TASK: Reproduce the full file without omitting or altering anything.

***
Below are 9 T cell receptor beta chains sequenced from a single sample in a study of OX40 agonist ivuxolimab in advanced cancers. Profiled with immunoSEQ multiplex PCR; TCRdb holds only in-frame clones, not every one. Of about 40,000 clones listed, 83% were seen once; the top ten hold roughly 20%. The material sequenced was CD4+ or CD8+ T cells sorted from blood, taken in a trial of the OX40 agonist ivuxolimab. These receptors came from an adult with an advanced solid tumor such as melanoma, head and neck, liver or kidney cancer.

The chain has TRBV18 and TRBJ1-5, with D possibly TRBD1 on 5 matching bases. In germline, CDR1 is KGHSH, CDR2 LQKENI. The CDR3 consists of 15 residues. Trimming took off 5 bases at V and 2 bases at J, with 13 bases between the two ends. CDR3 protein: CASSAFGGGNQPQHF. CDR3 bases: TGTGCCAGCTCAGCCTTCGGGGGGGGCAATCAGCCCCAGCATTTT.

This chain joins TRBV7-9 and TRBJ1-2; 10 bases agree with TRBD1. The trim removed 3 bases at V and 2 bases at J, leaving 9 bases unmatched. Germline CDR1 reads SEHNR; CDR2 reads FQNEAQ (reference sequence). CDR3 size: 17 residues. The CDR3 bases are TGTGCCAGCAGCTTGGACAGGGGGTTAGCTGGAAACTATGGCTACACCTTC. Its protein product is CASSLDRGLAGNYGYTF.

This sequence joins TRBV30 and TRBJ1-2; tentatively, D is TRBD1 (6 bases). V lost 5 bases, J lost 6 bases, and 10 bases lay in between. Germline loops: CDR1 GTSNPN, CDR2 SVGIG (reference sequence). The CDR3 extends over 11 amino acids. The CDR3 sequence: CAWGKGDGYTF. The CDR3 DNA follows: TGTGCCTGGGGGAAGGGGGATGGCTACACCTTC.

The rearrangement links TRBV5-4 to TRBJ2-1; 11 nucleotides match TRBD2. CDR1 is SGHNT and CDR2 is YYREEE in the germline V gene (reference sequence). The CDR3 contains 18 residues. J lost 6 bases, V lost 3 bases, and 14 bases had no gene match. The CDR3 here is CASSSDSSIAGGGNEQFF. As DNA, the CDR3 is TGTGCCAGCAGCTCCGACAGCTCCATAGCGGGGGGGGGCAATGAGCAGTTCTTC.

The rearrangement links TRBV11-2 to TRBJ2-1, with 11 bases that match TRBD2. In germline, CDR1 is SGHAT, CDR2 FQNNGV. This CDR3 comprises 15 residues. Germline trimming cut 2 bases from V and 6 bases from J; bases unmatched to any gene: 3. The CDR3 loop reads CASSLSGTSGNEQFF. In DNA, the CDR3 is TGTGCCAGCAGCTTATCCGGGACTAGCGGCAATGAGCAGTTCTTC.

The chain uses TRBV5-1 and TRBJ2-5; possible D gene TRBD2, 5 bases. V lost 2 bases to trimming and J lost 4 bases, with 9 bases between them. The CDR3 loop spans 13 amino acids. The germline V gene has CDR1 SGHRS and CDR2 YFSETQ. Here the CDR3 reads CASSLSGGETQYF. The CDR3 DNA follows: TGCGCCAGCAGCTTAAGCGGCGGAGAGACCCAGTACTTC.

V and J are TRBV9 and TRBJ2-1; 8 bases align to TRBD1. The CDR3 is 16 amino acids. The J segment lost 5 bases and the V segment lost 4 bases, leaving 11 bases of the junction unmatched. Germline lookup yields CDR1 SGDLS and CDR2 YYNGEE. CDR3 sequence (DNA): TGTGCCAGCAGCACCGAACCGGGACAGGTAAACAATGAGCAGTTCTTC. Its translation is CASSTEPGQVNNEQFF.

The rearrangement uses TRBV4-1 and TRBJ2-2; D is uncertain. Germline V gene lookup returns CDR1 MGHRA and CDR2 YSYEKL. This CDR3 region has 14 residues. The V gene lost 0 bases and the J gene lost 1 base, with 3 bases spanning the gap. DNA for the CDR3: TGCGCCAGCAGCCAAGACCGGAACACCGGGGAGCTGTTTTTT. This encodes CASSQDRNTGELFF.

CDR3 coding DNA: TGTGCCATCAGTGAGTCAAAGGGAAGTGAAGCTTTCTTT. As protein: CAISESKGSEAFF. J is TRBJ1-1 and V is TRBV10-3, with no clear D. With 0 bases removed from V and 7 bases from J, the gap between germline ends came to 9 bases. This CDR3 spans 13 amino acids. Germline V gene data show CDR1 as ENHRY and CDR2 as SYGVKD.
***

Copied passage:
Below are 9 T cell receptor beta chains sequenced from a single sample in a study of OX40 agonist ivuxolimab in advanced cancers. Profiled with immunoSEQ multiplex PCR; TCRdb holds only in-frame clones, not every one. Of about 40,000 clones listed, 83% were seen once; the top ten hold roughly 20%. The material sequenced was CD4+ or CD8+ T cells sorted from blood, taken in a trial of the OX40 agonist ivuxolimab. These receptors came from an adult with an advanced solid tumor such as melanoma, head and neck, liver or kidney cancer.

The chain has TRBV18 and TRBJ1-5, with D possibly TRBD1 on 5 matching bases. In germline, CDR1 is KGHSH, CDR2 LQKENI. The CDR3 consists of 15 residues. Trimming took off 5 bases at V and 2 bases at J, with 13 bases between the two ends. CDR3 protein: CASSAFGGGNQPQHF. CDR3 bases: TGTGCCAGCTCAGCCTTCGGGGGGGGCAATCAGCCCCAGCATTTT.

This chain joins TRBV7-9 and TRBJ1-2; 10 bases agree with TRBD1. The trim removed 3 bases at V and 2 bases at J, leaving 9 bases unmatched. Germline CDR1 reads SEHNR; CDR2 reads FQNEAQ (reference sequence). CDR3 size: 17 residues. The CDR3 bases are TGTGCCAGCAGCTTGGACAGGGGGTTAGCTGGAAACTATGGCTACACCTTC. Its protein product is CASSLDRGLAGNYGYTF.

This sequence joins TRBV30 and TRBJ1-2; tentatively, D is TRBD1 (6 bases). V lost 5 bases, J lost 6 bases, and 10 bases lay in between. Germline loops: CDR1 GTSNPN, CDR2 SVGIG (reference sequence). The CDR3 extends over 11 amino acids. The CDR3 sequence: CAWGKGDGYTF. The CDR3 DNA follows: TGTGCCTGGGGGAAGGGGGATGGCTACACCTTC.

The rearrangement links TRBV5-4 to TRBJ2-1; 11 nucleotides match TRBD2. CDR1 is SGHNT and CDR2 is YYREEE in the germline V gene (reference sequence). The CDR3 contains 18 residues. J lost 6 bases, V lost 3 bases, and 14 bases had no gene match. The CDR3 here is CASSSDSSIAGGGNEQFF. As DNA, the CDR3 is TGTGCCAGCAGCTCCGACAGCTCCATAGCGGGGGGGGGCAATGAGCAGTTCTTC.

The rearrangement links TRBV11-2 to TRBJ2-1, with 11 bases that match TRBD2. In germline, CDR1 is SGHAT, CDR2 FQNNGV. This CDR3 comprises 15 residues. Germline trimming cut 2 bases from V and 6 bases from J; bases unmatched to any gene: 3. The CDR3 loop reads CASSLSGTSGNEQFF. In DNA, the CDR3 is TGTGCCAGCAGCTTATCCGGGACTAGCGGCAATGAGCAGTTCTTC.

The chain uses TRBV5-1 and TRBJ2-5; possible D gene TRBD2, 5 bases. V lost 2 bases to trimming and J lost 4 bases, with 9 bases between them. The CDR3 loop spans 13 amino acids. The germline V gene has CDR1 SGHRS and CDR2 YFSETQ. Here the CDR3 reads CASSLSGGETQYF. The CDR3 DNA follows: TGCGCCAGCAGCTTAAGCGGCGGAGAGACCCAGTACTTC.

V and J are TRBV9 and TRBJ2-1; 8 bases align to TRBD1. The CDR3 is 16 amino acids. The J segment lost 5 bases and the V segment lost 4 bases, leaving 11 bases of the junction unmatched. Germline lookup yields CDR1 SGDLS and CDR2 YYNGEE. CDR3 sequence (DNA): TGTGCCAGCAGCACCGAACCGGGACAGGTAAACAATGAGCAGTTCTTC. Its translation is CASSTEPGQVNNEQFF.

The rearrangement uses TRBV4-1 and TRBJ2-2; D is uncertain. Germline V gene lookup returns CDR1 MGHRA and CDR2 YSYEKL. This CDR3 region has 14 residues. The V gene lost 0 bases and the J gene lost 1 base, with 3 bases spanning the gap. DNA for the CDR3: TGCGCCAGCAGCCAAGACCGGAACACCGGGGAGCTGTTTTTT. This encodes CASSQDRNTGELFF.

CDR3 coding DNA: TGTGCCATCAGTGAGTCAAAGGGAAGTGAAGCTTTCTTT. As protein: CAISESKGSEAFF. J is TRBJ1-1 and V is TRBV10-3, with no clear D. With 0 bases removed from V and 7 bases from J, the gap between germline ends came to 9 bases. This CDR3 spans 13 amino acids. Germline V gene data show CDR1 as ENHRY and CDR2 as SYGVKD.